Speaker 2 [00:04:27] I want to add to on that earnings test because, you know, there’s so many people come in and they think, Well, I can do a better job investing my money and I can make a better return on my Social Security income than what the government’s going to give me if I delay receiving my payments. And so they will decide to maybe start receiving their payments prior to what’s called their foray their full retirement age, OK? However, if they’re still working, they’re not even going to receive that benefit, because that’s really where that earnings test comes into play. So the government’s not going to let you take that money while you’re still working and then use that as an opportunity to to make more off of their back because they don’t want to start paying that money out if you truly don’t, don’t need it to his point. If you do file early as well, something very important to consider if you file at 62 versus your full retirement age, that is a 25 percent reduction, as Chris stated. Wow. But it’s also worth noting that that is a permanent reduction, right? So it’s not like it’s not like your Social Security payment goes up once you hit full retirement age and then it goes up again when you get to the maximum age that you can file, which is 70 years old. There’s also a difference between filing at 62 and 70 because if you file it 62 versus your full retirement age, which for most folks right now, it’s going to be between 66 and 67. But if you file between 60 and sorry, between sixty two and your full retirement age, that is a 25 percent reduction. The difference between 20 62 years old and 70 years old is about a seventy six percent difference in your monthly payment. Oh my gosh. So there is some serious value to be able to delay receiving your Social Security if you’re able to, and if you’re able to build that into your plan, there is a serious value to be able to delay receiving your Social Security benefits up until your full retirement age, because that’s only going to allow you a much greater amount of income every month. And once again, that’s a permanent, predictable income that you can receive throughout the remainder of your life.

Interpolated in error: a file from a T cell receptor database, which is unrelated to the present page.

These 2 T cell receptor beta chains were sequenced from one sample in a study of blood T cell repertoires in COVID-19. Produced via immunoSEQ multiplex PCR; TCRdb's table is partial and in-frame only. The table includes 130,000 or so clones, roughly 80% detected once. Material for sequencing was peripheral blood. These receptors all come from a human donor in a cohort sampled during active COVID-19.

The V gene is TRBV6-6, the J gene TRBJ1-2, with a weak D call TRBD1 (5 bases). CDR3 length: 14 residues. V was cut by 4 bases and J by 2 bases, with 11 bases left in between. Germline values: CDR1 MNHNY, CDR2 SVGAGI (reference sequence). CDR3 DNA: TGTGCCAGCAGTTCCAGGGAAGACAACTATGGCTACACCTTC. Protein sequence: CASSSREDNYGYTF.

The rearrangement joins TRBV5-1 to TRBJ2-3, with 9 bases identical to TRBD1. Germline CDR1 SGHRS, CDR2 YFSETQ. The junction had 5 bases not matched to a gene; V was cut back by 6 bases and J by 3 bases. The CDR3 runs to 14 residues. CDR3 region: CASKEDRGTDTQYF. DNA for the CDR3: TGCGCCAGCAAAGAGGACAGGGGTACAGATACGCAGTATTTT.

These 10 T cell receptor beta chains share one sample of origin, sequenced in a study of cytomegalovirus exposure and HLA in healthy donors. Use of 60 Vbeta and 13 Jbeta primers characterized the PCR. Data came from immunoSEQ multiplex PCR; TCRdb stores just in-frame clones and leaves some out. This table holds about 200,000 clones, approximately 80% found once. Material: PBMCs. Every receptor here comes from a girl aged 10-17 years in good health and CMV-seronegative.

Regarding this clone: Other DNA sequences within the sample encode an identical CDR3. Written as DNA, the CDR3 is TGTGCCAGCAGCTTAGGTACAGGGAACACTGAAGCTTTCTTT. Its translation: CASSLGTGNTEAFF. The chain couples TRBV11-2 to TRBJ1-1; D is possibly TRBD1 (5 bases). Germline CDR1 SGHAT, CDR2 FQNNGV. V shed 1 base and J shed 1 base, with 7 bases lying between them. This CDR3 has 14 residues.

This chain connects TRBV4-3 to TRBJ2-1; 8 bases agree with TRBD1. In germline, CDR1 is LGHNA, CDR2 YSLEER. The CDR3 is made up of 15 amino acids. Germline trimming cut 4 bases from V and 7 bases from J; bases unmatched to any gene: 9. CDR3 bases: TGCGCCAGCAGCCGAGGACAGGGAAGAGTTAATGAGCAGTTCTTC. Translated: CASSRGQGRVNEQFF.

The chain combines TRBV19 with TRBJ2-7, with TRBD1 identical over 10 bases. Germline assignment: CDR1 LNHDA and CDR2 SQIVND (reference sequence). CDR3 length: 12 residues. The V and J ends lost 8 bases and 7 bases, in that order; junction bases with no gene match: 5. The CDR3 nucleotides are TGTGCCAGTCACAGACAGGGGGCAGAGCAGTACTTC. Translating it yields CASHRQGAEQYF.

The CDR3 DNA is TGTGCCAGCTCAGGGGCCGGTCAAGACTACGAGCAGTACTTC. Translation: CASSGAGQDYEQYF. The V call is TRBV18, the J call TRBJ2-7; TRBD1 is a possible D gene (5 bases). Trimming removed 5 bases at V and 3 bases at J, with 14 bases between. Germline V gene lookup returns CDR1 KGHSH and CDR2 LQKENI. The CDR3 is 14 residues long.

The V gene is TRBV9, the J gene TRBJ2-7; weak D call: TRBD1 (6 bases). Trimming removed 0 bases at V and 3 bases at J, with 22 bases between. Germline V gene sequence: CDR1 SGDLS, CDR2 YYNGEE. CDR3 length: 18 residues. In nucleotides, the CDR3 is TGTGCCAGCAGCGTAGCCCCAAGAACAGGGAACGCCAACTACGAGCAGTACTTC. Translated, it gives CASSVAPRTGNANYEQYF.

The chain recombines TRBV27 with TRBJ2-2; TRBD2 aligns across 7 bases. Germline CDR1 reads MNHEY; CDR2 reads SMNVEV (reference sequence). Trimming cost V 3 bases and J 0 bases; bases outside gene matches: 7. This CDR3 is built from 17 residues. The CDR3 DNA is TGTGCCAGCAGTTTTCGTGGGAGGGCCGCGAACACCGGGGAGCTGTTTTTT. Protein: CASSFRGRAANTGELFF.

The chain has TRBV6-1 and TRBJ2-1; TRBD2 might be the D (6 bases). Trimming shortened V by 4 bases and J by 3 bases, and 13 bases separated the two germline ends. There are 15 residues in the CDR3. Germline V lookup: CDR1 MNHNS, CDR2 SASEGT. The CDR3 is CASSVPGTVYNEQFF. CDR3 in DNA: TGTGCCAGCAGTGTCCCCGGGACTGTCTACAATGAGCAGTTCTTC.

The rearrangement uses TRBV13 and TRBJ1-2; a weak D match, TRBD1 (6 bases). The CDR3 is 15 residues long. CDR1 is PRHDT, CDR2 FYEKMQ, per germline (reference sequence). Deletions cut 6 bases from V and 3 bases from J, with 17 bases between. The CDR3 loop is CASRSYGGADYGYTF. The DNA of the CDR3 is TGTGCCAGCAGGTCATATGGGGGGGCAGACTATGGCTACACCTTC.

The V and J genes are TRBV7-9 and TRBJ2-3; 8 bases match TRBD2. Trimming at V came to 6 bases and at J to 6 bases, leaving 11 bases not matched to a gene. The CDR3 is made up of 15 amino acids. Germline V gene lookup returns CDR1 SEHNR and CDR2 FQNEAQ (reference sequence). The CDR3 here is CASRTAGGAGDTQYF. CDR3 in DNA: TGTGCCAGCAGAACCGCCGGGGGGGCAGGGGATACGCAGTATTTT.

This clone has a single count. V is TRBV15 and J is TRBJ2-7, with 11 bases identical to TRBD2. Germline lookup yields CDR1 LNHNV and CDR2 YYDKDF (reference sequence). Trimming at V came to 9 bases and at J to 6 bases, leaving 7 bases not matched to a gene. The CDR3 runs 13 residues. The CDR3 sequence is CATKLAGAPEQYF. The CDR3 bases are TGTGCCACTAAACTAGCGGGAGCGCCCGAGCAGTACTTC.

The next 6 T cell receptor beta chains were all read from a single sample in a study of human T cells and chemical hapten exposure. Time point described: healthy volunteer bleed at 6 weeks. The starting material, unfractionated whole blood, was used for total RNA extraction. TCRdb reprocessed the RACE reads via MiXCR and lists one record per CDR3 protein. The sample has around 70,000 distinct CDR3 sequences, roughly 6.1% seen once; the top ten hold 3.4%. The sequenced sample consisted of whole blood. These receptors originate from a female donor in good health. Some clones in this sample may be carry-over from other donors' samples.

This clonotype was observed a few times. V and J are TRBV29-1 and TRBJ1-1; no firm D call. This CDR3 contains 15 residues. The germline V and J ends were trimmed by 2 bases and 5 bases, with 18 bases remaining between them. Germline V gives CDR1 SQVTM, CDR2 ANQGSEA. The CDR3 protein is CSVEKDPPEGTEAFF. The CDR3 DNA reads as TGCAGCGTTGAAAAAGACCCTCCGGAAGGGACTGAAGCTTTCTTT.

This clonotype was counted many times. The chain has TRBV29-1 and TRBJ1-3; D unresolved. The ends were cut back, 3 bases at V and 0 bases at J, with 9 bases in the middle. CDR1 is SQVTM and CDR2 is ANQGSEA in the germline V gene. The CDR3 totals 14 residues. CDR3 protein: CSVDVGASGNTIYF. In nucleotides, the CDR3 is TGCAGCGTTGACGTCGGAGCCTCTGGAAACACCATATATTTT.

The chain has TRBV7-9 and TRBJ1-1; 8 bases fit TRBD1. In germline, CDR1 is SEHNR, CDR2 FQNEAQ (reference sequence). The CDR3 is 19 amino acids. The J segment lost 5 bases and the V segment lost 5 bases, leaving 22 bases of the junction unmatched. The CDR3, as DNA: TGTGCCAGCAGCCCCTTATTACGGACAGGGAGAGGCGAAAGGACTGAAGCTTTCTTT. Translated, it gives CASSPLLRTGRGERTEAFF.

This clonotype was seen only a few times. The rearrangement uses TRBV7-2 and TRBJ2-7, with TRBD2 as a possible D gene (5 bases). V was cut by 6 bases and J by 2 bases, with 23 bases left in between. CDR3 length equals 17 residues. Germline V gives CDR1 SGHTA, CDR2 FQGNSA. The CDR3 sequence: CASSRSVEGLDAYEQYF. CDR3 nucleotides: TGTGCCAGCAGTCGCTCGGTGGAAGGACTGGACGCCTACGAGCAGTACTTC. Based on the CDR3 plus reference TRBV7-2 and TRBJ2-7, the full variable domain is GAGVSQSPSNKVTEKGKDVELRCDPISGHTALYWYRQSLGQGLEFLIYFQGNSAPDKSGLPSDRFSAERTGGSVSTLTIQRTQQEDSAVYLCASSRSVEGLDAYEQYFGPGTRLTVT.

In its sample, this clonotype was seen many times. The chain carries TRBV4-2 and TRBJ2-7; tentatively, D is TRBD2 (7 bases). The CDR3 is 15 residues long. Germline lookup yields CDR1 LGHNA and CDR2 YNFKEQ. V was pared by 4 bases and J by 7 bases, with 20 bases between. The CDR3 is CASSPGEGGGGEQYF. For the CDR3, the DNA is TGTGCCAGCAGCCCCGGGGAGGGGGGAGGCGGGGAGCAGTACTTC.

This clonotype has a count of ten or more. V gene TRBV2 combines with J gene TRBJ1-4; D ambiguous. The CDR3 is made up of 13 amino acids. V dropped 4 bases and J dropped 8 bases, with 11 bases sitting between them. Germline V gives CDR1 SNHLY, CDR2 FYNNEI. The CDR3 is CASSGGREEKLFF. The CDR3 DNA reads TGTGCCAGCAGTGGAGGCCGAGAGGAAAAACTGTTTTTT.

Speaker 3 [00:06:26] And I would even add to that Eric was referencing, If you take your, your retiree, take your Social Security benefits early and I can invest them better than the government can. Well, for every year that you leave them in, they increase between seven and eight percent. And what that eligibility is all the way up through age 70. So if you went to an investment advisor and they told you that they could guarantee that it would go up by that amount, you’d probably be pretty happy. Well, that’s what the government is doing. It is increasing by that amount based upon when you start it every single year. That’s why it’s such a huge, huge impact.